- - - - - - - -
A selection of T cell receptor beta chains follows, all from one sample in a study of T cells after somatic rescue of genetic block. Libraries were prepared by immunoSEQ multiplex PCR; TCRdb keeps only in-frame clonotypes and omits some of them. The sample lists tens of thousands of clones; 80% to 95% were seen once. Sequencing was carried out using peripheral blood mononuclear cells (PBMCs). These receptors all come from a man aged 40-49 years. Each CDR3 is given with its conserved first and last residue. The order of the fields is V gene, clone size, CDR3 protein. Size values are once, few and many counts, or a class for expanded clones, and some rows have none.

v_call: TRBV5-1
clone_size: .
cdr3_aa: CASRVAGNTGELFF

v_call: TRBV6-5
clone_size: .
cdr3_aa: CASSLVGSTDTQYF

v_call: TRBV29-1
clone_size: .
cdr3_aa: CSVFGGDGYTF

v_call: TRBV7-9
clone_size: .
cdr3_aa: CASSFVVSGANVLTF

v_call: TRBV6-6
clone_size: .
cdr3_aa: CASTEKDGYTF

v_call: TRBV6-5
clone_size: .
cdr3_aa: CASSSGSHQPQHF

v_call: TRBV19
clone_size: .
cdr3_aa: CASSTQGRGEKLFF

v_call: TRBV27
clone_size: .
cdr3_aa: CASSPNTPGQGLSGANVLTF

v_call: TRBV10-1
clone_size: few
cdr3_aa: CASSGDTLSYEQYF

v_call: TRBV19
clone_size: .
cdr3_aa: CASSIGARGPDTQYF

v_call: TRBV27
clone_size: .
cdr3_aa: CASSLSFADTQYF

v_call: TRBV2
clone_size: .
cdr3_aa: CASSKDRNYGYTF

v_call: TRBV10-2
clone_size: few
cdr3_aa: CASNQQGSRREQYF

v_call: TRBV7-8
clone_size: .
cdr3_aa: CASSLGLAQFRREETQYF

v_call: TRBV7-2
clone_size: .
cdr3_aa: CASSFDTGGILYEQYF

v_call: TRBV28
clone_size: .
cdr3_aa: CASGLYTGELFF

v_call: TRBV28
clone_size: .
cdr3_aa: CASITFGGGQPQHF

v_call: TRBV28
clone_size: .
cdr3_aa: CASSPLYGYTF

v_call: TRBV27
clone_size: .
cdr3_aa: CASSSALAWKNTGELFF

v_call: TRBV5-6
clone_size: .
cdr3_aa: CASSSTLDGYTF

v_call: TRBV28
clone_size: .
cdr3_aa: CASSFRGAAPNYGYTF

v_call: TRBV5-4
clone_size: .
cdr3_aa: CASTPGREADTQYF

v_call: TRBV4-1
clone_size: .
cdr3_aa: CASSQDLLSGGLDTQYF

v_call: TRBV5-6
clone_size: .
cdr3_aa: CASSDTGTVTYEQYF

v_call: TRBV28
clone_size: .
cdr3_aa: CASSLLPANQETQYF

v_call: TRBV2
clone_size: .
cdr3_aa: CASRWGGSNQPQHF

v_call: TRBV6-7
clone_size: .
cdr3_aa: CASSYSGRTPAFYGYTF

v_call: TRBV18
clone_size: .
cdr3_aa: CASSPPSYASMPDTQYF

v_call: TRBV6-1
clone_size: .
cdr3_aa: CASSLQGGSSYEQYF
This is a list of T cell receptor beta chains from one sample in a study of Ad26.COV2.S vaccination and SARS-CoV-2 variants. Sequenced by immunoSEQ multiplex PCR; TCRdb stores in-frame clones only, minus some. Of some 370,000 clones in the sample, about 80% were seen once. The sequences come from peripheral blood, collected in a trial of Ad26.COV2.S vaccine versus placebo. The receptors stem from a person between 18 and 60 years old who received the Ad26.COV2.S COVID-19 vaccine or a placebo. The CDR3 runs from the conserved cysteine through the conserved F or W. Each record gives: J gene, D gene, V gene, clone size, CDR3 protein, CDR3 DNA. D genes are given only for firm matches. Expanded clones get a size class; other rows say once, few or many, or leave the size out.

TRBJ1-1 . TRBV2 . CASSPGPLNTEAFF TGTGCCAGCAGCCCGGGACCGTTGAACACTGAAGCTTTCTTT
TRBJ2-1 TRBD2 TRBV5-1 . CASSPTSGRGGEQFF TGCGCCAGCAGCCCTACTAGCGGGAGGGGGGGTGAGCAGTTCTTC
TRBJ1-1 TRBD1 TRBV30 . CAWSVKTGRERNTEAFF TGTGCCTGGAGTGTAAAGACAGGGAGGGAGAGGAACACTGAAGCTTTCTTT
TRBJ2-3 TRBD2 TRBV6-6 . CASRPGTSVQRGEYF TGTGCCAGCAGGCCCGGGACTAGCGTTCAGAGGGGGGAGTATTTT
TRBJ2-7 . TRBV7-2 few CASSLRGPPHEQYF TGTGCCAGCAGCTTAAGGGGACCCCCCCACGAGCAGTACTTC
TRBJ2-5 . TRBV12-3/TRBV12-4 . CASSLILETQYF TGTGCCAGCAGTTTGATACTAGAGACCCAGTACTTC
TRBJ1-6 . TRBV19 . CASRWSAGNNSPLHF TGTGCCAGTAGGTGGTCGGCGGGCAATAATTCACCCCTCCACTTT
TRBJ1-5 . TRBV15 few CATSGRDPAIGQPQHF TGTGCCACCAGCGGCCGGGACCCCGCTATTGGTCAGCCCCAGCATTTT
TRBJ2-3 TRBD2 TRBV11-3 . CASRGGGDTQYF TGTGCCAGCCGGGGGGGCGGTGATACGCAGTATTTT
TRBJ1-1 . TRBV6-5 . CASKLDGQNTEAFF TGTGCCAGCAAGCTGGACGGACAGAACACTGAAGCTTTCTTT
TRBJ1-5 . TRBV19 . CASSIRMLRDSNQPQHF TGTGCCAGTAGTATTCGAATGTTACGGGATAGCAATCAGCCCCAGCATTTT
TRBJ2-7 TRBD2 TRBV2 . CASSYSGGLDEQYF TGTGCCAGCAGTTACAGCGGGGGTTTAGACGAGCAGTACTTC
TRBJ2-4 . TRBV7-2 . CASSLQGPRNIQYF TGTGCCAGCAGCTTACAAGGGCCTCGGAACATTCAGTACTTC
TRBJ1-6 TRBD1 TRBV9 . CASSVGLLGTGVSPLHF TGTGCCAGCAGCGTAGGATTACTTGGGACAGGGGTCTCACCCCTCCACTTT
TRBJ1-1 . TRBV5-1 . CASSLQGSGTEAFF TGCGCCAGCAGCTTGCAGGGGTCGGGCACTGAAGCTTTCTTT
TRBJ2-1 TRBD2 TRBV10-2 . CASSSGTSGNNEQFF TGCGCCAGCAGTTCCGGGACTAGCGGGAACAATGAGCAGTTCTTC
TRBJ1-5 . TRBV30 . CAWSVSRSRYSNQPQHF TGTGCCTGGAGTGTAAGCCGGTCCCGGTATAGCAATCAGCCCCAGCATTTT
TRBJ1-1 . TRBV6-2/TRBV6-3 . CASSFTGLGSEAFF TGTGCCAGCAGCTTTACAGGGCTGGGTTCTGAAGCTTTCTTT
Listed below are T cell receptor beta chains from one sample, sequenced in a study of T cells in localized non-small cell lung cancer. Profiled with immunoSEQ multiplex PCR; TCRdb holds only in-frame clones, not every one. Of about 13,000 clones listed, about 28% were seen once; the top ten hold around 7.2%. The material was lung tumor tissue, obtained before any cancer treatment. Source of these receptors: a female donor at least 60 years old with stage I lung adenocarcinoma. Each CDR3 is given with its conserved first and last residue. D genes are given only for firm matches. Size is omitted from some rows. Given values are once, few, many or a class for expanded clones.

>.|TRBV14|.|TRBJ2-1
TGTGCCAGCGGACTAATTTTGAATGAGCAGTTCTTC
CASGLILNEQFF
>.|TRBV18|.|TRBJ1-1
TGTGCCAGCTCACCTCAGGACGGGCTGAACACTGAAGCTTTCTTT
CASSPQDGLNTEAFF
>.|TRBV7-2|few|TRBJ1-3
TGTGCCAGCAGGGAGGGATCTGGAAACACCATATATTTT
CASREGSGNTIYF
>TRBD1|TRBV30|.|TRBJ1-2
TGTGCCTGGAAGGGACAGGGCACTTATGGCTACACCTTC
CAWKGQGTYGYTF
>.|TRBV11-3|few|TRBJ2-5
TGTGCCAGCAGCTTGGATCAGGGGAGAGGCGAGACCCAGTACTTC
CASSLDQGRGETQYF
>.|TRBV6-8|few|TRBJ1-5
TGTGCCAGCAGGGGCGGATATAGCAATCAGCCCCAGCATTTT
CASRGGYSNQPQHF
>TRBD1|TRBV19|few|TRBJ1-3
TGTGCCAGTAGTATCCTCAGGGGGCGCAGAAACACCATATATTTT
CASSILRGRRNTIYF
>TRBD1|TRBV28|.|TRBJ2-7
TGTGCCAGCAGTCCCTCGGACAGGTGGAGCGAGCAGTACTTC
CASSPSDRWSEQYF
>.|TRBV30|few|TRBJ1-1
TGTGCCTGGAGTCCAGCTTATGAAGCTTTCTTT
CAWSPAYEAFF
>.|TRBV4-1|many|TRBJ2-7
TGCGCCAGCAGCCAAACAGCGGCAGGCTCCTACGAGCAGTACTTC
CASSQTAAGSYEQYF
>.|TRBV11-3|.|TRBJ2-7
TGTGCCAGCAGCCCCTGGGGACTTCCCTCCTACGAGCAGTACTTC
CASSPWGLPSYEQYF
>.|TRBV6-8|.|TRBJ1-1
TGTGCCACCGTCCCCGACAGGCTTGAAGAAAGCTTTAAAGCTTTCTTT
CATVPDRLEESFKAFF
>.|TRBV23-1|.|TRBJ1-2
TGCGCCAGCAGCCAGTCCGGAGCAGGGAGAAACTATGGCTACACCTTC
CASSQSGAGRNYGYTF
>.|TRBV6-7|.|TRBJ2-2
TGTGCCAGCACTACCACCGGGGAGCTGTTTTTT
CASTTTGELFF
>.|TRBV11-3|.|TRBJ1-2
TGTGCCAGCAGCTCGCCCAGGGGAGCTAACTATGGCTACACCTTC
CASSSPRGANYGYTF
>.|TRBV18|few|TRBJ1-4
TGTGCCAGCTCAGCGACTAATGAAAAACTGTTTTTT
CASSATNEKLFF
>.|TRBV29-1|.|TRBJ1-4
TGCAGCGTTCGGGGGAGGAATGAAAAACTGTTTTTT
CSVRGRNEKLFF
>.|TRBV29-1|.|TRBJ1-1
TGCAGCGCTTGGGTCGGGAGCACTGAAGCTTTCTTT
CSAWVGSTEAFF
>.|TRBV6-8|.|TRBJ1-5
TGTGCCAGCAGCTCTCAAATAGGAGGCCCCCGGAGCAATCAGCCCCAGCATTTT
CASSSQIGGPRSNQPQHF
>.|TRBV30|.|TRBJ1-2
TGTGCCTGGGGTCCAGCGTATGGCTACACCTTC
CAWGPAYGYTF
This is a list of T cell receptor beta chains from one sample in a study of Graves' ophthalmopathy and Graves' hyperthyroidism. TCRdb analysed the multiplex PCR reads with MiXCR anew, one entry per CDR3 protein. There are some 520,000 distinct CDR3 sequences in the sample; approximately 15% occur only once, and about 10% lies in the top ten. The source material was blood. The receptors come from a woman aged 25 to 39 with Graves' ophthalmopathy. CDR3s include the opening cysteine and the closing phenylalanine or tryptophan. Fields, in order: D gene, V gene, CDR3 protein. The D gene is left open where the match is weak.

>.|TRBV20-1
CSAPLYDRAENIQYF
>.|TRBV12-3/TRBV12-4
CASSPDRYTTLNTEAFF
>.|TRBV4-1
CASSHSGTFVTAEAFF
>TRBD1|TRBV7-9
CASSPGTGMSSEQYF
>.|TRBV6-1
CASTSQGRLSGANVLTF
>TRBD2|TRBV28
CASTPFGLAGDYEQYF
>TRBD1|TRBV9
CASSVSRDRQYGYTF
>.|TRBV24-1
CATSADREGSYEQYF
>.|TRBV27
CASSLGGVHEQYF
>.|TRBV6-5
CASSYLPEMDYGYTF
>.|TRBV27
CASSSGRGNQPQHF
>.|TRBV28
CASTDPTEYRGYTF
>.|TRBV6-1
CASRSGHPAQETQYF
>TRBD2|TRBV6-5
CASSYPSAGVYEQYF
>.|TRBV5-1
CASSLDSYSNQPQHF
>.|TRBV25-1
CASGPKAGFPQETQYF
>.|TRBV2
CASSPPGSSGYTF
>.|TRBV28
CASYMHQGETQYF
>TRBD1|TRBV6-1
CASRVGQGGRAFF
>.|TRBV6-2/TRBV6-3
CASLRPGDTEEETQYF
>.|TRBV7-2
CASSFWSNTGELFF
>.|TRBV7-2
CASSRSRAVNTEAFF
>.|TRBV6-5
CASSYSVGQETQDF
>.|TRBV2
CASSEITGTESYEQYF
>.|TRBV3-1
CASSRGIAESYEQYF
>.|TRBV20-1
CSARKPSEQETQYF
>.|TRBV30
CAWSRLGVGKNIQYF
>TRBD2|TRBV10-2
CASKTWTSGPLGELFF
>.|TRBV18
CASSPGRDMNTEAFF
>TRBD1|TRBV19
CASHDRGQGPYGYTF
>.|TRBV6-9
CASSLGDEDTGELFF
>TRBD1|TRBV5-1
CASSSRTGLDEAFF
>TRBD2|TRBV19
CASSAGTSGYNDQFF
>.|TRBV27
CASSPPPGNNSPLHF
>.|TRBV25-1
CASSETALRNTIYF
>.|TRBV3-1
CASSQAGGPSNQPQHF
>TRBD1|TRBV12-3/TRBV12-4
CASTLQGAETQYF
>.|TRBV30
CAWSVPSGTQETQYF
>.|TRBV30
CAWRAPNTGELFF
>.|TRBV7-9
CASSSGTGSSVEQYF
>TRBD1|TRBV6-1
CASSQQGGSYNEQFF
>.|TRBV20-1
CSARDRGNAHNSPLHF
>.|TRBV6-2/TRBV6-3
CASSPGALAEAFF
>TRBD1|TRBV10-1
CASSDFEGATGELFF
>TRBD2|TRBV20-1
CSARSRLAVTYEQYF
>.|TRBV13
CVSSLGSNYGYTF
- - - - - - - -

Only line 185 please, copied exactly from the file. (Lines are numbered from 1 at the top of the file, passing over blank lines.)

CATSADREGSYEQYF